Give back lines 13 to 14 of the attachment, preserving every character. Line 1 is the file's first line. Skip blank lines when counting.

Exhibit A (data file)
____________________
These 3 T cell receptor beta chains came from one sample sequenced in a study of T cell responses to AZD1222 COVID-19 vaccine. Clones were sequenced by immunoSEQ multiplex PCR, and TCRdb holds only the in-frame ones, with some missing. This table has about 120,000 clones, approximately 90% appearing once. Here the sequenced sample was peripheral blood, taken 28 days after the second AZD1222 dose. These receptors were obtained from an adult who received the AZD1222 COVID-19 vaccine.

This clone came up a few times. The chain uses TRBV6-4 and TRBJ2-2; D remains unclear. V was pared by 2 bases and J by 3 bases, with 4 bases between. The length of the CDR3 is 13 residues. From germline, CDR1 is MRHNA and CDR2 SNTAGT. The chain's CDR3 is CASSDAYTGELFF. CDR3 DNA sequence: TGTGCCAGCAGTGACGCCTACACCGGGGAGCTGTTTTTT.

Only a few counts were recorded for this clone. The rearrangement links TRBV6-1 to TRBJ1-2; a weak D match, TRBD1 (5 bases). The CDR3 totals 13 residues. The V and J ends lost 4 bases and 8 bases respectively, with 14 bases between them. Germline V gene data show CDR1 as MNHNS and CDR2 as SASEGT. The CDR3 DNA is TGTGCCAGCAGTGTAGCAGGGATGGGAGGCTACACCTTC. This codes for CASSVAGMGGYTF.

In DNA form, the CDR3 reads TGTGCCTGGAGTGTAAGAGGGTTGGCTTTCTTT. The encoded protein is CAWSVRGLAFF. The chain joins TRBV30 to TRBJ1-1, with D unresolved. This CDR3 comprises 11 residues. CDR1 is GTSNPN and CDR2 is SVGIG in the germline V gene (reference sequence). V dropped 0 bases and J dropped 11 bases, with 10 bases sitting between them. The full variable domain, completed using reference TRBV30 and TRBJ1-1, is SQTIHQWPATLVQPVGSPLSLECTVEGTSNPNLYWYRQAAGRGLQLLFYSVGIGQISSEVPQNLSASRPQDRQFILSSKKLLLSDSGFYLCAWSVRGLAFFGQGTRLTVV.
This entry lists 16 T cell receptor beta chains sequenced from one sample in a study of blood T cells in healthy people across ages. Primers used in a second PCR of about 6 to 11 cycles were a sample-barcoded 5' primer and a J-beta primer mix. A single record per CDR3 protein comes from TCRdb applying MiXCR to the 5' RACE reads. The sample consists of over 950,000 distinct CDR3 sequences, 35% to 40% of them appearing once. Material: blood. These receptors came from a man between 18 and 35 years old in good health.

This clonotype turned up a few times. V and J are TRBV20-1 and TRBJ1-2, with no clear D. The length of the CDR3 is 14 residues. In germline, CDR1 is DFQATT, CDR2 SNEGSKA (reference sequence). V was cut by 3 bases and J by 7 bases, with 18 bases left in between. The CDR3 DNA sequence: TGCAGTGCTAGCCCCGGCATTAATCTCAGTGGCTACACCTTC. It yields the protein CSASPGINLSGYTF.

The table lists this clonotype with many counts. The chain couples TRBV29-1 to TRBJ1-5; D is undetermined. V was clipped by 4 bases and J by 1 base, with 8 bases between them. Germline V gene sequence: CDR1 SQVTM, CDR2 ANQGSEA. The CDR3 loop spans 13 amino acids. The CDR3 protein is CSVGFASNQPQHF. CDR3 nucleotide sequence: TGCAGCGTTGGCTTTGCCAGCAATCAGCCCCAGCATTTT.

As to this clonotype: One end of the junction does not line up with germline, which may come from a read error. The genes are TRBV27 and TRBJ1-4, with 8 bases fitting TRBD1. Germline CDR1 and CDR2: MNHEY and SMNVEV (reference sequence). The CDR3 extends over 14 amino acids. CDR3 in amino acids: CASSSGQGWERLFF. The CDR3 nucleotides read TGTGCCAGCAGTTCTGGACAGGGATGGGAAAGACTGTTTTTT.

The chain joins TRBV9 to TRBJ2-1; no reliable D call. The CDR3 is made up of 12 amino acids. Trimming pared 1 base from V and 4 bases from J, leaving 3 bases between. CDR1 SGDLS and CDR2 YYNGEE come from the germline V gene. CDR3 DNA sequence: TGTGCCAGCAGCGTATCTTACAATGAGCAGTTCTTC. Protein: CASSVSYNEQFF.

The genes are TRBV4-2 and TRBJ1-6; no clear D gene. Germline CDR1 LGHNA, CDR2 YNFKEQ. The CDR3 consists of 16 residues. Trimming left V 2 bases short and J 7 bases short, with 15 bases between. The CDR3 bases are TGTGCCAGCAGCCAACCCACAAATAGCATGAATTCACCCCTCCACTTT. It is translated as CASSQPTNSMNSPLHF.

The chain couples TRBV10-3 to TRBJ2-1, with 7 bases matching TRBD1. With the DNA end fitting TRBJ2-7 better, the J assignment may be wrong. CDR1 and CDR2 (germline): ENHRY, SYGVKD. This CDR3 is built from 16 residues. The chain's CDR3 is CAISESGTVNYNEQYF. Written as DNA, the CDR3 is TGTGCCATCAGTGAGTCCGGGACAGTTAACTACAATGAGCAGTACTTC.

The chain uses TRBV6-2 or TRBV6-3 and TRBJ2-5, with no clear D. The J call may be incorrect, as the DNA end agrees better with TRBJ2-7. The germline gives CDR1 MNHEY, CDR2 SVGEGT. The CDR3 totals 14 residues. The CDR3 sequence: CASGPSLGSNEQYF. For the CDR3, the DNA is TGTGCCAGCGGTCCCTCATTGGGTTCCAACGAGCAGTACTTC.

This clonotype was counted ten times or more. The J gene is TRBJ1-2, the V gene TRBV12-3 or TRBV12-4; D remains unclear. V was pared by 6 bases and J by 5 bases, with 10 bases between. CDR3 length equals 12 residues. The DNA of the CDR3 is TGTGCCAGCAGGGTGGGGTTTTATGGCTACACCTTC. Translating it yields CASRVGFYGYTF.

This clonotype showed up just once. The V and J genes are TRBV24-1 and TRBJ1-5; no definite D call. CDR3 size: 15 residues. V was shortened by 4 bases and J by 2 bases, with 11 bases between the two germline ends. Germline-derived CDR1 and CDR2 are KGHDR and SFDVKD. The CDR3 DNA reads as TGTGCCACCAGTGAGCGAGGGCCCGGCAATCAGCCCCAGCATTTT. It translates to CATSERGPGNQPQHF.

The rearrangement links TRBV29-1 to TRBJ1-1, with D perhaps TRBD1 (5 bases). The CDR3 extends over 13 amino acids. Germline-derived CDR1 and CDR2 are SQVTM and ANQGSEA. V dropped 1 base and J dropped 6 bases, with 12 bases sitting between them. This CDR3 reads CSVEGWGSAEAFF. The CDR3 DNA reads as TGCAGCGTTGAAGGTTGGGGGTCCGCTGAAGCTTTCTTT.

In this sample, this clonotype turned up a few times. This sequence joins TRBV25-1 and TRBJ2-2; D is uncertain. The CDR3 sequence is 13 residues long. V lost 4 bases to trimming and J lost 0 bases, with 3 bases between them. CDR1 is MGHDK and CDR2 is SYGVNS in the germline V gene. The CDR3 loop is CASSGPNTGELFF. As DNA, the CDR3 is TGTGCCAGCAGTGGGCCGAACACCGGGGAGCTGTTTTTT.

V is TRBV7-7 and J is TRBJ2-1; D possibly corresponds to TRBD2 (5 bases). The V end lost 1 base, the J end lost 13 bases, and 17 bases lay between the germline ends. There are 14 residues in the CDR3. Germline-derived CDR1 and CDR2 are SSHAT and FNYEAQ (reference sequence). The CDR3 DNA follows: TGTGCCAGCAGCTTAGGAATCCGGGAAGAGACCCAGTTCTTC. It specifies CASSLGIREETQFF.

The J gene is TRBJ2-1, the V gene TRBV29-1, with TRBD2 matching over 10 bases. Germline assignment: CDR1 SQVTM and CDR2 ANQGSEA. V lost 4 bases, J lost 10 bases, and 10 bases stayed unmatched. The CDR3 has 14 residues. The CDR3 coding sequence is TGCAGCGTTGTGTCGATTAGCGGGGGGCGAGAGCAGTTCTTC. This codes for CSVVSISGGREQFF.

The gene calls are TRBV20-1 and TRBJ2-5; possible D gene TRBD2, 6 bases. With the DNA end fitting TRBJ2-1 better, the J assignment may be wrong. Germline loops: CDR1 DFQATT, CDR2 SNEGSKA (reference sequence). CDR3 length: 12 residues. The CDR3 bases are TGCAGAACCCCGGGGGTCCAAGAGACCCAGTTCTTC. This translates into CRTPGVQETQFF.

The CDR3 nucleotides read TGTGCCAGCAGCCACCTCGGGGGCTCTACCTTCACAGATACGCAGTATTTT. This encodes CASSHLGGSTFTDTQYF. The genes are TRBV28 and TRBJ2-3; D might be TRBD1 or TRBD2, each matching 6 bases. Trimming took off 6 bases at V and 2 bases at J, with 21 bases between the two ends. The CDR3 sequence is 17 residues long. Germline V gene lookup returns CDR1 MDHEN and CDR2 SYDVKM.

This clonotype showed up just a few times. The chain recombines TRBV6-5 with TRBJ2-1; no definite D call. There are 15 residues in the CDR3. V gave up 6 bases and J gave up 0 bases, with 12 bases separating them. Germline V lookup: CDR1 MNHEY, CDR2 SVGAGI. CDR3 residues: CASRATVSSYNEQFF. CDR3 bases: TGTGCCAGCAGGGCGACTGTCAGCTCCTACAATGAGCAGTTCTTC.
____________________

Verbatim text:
This clonotype was counted ten times or more. The J gene is TRBJ1-2, the V gene TRBV12-3 or TRBV12-4; D remains unclear. V was pared by 6 bases and J by 5 bases, with 10 bases between. CDR3 length equals 12 residues. The DNA of the CDR3 is TGTGCCAGCAGGGTGGGGTTTTATGGCTACACCTTC. Translating it yields CASRVGFYGYTF.

This clonotype showed up just once. The V and J genes are TRBV24-1 and TRBJ1-5; no definite D call. CDR3 size: 15 residues. V was shortened by 4 bases and J by 2 bases, with 11 bases between the two germline ends. Germline-derived CDR1 and CDR2 are KGHDR and SFDVKD. The CDR3 DNA reads as TGTGCCACCAGTGAGCGAGGGCCCGGCAATCAGCCCCAGCATTTT. It translates to CATSERGPGNQPQHF.